Since the economy took a downturn in 2008/2009 there are still a larger number of homeowners who are underwater on their home loans meaning they owe more on their mortgage than their home is currently worth. This has lead homeowners to wonder what will happen to their credit should they put their home up for short sale or face a foreclosure.

This is good information to know because both of these things can end up on your credit report for seven years making your decision about a short sale or foreclosure a very important one. A loan in foreclosure will appear as just that on a credit report. You can expect to find the term clear as day written “foreclosure.” A short sale, however, does not show up in any one form on a credit report. It could be labeled as several things including: “charge off,” “deed in lieu of foreclosure, “and “settled for less than the full amount due.” All of these terms have a negative impact on your credit score.

So if all negative or derogatory information stays on your credit report for seven years does this mean that a short sale has the same impact on your credit report as a foreclosure? In some cases yes and in other cases no. This answer all depends on the surrounding information present on the report mainly the balance and past due amount of the loan being reported. The higher the amounts the lower your score will go.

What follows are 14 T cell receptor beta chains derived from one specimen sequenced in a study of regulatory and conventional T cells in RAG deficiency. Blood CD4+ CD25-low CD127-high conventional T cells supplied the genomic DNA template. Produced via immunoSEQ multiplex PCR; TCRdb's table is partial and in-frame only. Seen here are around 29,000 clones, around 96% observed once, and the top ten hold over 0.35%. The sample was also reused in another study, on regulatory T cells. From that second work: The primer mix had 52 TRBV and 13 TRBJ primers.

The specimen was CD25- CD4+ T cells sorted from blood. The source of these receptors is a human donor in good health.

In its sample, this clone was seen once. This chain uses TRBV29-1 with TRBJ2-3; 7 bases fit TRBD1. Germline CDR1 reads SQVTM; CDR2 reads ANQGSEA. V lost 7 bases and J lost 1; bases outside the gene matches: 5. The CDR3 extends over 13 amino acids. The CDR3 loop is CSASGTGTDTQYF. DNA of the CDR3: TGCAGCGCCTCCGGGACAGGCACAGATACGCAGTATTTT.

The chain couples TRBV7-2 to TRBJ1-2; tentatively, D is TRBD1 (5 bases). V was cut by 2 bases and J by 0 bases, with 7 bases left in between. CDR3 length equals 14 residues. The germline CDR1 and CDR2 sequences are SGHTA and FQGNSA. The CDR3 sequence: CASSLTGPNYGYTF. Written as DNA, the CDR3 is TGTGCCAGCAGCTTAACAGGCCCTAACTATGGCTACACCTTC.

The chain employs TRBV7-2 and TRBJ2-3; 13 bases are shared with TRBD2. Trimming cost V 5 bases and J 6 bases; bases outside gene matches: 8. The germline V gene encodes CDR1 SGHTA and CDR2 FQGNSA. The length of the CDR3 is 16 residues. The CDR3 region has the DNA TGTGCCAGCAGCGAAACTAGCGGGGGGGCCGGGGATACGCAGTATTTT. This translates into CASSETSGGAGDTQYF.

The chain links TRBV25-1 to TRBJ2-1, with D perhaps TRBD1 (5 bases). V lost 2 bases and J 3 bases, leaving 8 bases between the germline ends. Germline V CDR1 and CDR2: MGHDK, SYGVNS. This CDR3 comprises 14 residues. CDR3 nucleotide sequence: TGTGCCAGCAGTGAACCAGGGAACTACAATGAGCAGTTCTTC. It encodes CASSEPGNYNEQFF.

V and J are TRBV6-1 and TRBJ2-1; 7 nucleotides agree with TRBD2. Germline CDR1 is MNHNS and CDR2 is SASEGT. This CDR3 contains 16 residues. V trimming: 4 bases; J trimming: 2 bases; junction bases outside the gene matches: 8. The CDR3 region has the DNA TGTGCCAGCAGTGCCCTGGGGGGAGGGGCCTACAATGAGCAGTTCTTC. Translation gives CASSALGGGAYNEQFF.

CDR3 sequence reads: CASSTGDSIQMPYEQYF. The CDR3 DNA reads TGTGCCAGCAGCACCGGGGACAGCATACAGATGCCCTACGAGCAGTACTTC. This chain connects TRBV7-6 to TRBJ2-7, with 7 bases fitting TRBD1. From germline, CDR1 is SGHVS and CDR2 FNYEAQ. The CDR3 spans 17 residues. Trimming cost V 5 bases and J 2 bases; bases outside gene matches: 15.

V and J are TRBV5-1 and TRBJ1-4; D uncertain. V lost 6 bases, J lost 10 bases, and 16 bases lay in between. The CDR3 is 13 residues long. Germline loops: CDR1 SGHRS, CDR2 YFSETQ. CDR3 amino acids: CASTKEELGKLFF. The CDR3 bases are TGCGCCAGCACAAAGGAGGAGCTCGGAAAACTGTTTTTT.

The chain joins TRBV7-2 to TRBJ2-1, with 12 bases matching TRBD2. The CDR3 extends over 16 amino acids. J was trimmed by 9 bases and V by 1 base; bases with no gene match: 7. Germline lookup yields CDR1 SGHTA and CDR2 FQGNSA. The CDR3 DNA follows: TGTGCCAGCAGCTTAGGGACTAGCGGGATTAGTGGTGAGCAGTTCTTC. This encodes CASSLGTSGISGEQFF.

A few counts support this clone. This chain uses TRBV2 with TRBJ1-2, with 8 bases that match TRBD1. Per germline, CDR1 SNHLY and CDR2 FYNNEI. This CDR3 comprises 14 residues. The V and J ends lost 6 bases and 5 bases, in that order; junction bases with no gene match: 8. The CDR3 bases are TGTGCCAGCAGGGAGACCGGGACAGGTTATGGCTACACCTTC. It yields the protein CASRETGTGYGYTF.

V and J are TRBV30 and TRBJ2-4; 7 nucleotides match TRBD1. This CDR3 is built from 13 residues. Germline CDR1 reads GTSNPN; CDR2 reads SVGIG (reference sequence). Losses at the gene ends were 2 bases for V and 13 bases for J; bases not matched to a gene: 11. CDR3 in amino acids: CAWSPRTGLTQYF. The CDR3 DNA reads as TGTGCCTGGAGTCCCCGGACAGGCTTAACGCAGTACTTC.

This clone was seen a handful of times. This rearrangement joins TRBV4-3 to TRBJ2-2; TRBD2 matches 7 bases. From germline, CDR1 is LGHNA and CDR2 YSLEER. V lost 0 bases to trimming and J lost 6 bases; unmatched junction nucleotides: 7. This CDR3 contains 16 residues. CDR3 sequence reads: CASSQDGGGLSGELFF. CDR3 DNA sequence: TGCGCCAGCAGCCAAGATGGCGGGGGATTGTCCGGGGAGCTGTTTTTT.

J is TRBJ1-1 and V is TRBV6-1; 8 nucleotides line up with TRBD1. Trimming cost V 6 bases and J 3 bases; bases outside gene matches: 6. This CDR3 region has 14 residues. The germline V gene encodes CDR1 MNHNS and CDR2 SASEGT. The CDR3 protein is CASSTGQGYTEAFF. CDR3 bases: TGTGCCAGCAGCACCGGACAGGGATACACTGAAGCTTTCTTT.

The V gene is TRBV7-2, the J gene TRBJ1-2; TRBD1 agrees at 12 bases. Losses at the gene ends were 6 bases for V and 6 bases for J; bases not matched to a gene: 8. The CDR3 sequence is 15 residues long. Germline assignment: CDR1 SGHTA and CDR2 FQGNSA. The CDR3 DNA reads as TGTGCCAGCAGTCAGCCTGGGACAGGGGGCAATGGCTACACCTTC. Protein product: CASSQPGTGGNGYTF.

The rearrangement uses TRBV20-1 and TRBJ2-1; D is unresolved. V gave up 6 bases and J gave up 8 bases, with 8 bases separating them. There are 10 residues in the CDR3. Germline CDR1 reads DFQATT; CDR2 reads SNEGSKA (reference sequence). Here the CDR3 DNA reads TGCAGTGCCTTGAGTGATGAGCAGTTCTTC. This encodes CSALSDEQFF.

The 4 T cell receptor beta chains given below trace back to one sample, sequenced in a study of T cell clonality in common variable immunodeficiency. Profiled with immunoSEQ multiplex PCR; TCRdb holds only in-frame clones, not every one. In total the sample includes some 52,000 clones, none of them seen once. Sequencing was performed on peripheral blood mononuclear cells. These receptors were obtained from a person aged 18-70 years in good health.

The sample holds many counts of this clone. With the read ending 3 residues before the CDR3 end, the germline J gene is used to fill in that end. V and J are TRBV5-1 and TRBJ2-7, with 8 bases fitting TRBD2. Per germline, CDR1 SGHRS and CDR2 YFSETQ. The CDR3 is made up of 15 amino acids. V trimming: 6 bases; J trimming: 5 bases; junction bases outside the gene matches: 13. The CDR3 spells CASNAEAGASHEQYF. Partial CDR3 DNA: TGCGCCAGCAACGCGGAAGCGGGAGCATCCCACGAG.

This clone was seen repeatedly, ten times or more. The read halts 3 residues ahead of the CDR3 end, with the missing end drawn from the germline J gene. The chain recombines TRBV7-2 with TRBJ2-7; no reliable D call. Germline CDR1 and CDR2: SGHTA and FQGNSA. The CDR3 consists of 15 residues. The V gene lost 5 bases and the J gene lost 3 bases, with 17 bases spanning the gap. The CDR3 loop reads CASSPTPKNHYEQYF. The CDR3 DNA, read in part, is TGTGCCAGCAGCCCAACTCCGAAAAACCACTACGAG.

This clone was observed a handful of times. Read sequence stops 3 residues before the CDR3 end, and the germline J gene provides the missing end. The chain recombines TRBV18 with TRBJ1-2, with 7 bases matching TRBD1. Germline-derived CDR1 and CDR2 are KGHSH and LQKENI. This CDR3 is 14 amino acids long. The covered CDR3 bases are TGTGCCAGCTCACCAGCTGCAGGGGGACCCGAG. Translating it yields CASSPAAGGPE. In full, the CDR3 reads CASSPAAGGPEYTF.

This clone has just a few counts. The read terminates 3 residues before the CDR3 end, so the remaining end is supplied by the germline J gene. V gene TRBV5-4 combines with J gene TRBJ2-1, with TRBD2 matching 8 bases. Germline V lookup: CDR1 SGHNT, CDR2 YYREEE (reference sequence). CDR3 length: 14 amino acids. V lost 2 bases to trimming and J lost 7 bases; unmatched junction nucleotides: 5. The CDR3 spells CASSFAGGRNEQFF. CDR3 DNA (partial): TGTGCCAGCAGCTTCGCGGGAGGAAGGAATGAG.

The balance that appears on a credit report after the lender gives notice of foreclosure to the Credit Reporting Agency is made up of the entire amount still owed on the mortgage loan on the date that the property went into foreclosure. When a short sale is reported the balance is made up of the amount owed minus the amount the home was sold for with approval from the lender. So, in this case, the negative impact on your credit score would be less for a short sale than a foreclosure because the dollar amount reported is less. The higher the past due amount the lower your credit score goes. Typically foreclosures only have past due amounts and short sales show none also making a short sale less impactful on a credit score.

Though a short sale is less impactful on your credit rating and report you should still be mindful that it will have a negative impact on your report and could lead to more difficulty applying for loans in the future before those seven years are up.

Have more questions about your credit and how it will affect your chance to obtain a mortgage, contact me today.